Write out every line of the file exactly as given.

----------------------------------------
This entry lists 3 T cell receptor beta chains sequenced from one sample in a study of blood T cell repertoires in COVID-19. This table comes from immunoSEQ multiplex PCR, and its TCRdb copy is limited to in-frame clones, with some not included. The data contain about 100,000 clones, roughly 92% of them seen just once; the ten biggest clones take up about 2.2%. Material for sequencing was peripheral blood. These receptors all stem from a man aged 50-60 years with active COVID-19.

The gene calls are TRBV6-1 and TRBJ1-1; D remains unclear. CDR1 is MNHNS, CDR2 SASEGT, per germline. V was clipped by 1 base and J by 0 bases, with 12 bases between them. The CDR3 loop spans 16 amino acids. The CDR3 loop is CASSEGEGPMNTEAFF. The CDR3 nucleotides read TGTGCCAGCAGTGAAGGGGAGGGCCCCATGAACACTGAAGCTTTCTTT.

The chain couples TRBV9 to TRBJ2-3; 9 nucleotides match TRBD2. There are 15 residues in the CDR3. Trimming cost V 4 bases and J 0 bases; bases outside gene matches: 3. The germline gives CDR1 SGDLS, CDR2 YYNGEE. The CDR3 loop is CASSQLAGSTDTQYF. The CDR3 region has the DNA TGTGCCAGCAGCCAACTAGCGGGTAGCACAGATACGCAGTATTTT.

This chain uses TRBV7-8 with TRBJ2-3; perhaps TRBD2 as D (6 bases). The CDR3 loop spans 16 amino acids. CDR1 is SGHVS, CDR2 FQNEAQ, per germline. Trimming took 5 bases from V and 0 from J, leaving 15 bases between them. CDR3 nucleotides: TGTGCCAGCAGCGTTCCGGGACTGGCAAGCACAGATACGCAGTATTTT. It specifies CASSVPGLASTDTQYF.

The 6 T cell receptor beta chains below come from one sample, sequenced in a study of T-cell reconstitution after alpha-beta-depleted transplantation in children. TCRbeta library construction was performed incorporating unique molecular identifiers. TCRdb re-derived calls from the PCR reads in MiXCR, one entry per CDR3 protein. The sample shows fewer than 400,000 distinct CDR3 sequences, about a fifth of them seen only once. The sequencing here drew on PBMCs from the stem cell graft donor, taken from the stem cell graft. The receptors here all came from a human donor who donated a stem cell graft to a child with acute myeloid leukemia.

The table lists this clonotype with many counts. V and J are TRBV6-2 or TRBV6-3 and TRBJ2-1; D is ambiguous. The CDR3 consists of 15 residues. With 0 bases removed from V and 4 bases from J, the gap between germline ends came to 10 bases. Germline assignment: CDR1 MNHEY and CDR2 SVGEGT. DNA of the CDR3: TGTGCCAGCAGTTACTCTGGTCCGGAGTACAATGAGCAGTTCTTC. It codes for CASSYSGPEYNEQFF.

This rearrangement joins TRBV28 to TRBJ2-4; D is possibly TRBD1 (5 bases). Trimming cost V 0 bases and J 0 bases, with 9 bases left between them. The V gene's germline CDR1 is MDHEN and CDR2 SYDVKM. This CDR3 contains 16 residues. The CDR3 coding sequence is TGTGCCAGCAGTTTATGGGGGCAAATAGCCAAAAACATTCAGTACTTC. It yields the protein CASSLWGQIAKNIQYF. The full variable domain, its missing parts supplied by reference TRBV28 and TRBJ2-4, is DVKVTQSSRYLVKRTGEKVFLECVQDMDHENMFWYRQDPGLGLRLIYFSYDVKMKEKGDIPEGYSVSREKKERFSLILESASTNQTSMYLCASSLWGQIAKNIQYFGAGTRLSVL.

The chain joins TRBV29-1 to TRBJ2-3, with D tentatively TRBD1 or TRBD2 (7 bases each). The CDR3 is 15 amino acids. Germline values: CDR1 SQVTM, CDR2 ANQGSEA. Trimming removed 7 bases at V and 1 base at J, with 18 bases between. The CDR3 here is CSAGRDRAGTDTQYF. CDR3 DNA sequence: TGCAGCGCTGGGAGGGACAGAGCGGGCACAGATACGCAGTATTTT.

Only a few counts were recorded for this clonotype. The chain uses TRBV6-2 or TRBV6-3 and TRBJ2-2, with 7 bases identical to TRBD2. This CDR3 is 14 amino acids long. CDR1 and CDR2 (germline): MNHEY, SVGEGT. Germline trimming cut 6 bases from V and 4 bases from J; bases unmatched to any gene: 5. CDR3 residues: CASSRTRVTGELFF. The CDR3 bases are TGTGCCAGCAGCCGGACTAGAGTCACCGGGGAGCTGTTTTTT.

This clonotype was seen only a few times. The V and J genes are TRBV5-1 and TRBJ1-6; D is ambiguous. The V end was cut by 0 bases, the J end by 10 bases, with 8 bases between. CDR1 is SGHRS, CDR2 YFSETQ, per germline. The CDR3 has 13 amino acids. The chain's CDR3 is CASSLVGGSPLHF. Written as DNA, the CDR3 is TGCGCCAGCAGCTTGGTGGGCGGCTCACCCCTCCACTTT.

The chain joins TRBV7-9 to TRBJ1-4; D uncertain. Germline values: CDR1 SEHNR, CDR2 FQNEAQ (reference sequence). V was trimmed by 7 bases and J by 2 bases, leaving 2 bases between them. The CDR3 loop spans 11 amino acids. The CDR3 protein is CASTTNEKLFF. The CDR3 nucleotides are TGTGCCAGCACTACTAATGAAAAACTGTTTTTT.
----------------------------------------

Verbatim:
This entry lists 3 T cell receptor beta chains sequenced from one sample in a study of blood T cell repertoires in COVID-19. This table comes from immunoSEQ multiplex PCR, and its TCRdb copy is limited to in-frame clones, with some not included. The data contain about 100,000 clones, roughly 92% of them seen just once; the ten biggest clones take up about 2.2%. Material for sequencing was peripheral blood. These receptors all stem from a man aged 50-60 years with active COVID-19.

The gene calls are TRBV6-1 and TRBJ1-1; D remains unclear. CDR1 is MNHNS, CDR2 SASEGT, per germline. V was clipped by 1 base and J by 0 bases, with 12 bases between them. The CDR3 loop spans 16 amino acids. The CDR3 loop is CASSEGEGPMNTEAFF. The CDR3 nucleotides read TGTGCCAGCAGTGAAGGGGAGGGCCCCATGAACACTGAAGCTTTCTTT.

The chain couples TRBV9 to TRBJ2-3; 9 nucleotides match TRBD2. There are 15 residues in the CDR3. Trimming cost V 4 bases and J 0 bases; bases outside gene matches: 3. The germline gives CDR1 SGDLS, CDR2 YYNGEE. The CDR3 loop is CASSQLAGSTDTQYF. The CDR3 region has the DNA TGTGCCAGCAGCCAACTAGCGGGTAGCACAGATACGCAGTATTTT.

This chain uses TRBV7-8 with TRBJ2-3; perhaps TRBD2 as D (6 bases). The CDR3 loop spans 16 amino acids. CDR1 is SGHVS, CDR2 FQNEAQ, per germline. Trimming took 5 bases from V and 0 from J, leaving 15 bases between them. CDR3 nucleotides: TGTGCCAGCAGCGTTCCGGGACTGGCAAGCACAGATACGCAGTATTTT. It specifies CASSVPGLASTDTQYF.

The 6 T cell receptor beta chains below come from one sample, sequenced in a study of T-cell reconstitution after alpha-beta-depleted transplantation in children. TCRbeta library construction was performed incorporating unique molecular identifiers. TCRdb re-derived calls from the PCR reads in MiXCR, one entry per CDR3 protein. The sample shows fewer than 400,000 distinct CDR3 sequences, about a fifth of them seen only once. The sequencing here drew on PBMCs from the stem cell graft donor, taken from the stem cell graft. The receptors here all came from a human donor who donated a stem cell graft to a child with acute myeloid leukemia.

The table lists this clonotype with many counts. V and J are TRBV6-2 or TRBV6-3 and TRBJ2-1; D is ambiguous. The CDR3 consists of 15 residues. With 0 bases removed from V and 4 bases from J, the gap between germline ends came to 10 bases. Germline assignment: CDR1 MNHEY and CDR2 SVGEGT. DNA of the CDR3: TGTGCCAGCAGTTACTCTGGTCCGGAGTACAATGAGCAGTTCTTC. It codes for CASSYSGPEYNEQFF.

This rearrangement joins TRBV28 to TRBJ2-4; D is possibly TRBD1 (5 bases). Trimming cost V 0 bases and J 0 bases, with 9 bases left between them. The V gene's germline CDR1 is MDHEN and CDR2 SYDVKM. This CDR3 contains 16 residues. The CDR3 coding sequence is TGTGCCAGCAGTTTATGGGGGCAAATAGCCAAAAACATTCAGTACTTC. It yields the protein CASSLWGQIAKNIQYF. The full variable domain, its missing parts supplied by reference TRBV28 and TRBJ2-4, is DVKVTQSSRYLVKRTGEKVFLECVQDMDHENMFWYRQDPGLGLRLIYFSYDVKMKEKGDIPEGYSVSREKKERFSLILESASTNQTSMYLCASSLWGQIAKNIQYFGAGTRLSVL.

The chain joins TRBV29-1 to TRBJ2-3, with D tentatively TRBD1 or TRBD2 (7 bases each). The CDR3 is 15 amino acids. Germline values: CDR1 SQVTM, CDR2 ANQGSEA. Trimming removed 7 bases at V and 1 base at J, with 18 bases between. The CDR3 here is CSAGRDRAGTDTQYF. CDR3 DNA sequence: TGCAGCGCTGGGAGGGACAGAGCGGGCACAGATACGCAGTATTTT.

Only a few counts were recorded for this clonotype. The chain uses TRBV6-2 or TRBV6-3 and TRBJ2-2, with 7 bases identical to TRBD2. This CDR3 is 14 amino acids long. CDR1 and CDR2 (germline): MNHEY, SVGEGT. Germline trimming cut 6 bases from V and 4 bases from J; bases unmatched to any gene: 5. CDR3 residues: CASSRTRVTGELFF. The CDR3 bases are TGTGCCAGCAGCCGGACTAGAGTCACCGGGGAGCTGTTTTTT.

This clonotype was seen only a few times. The V and J genes are TRBV5-1 and TRBJ1-6; D is ambiguous. The V end was cut by 0 bases, the J end by 10 bases, with 8 bases between. CDR1 is SGHRS, CDR2 YFSETQ, per germline. The CDR3 has 13 amino acids. The chain's CDR3 is CASSLVGGSPLHF. Written as DNA, the CDR3 is TGCGCCAGCAGCTTGGTGGGCGGCTCACCCCTCCACTTT.

The chain joins TRBV7-9 to TRBJ1-4; D uncertain. Germline values: CDR1 SEHNR, CDR2 FQNEAQ (reference sequence). V was trimmed by 7 bases and J by 2 bases, leaving 2 bases between them. The CDR3 loop spans 11 amino acids. The CDR3 protein is CASTTNEKLFF. The CDR3 nucleotides are TGTGCCAGCACTACTAATGAAAAACTGTTTTTT.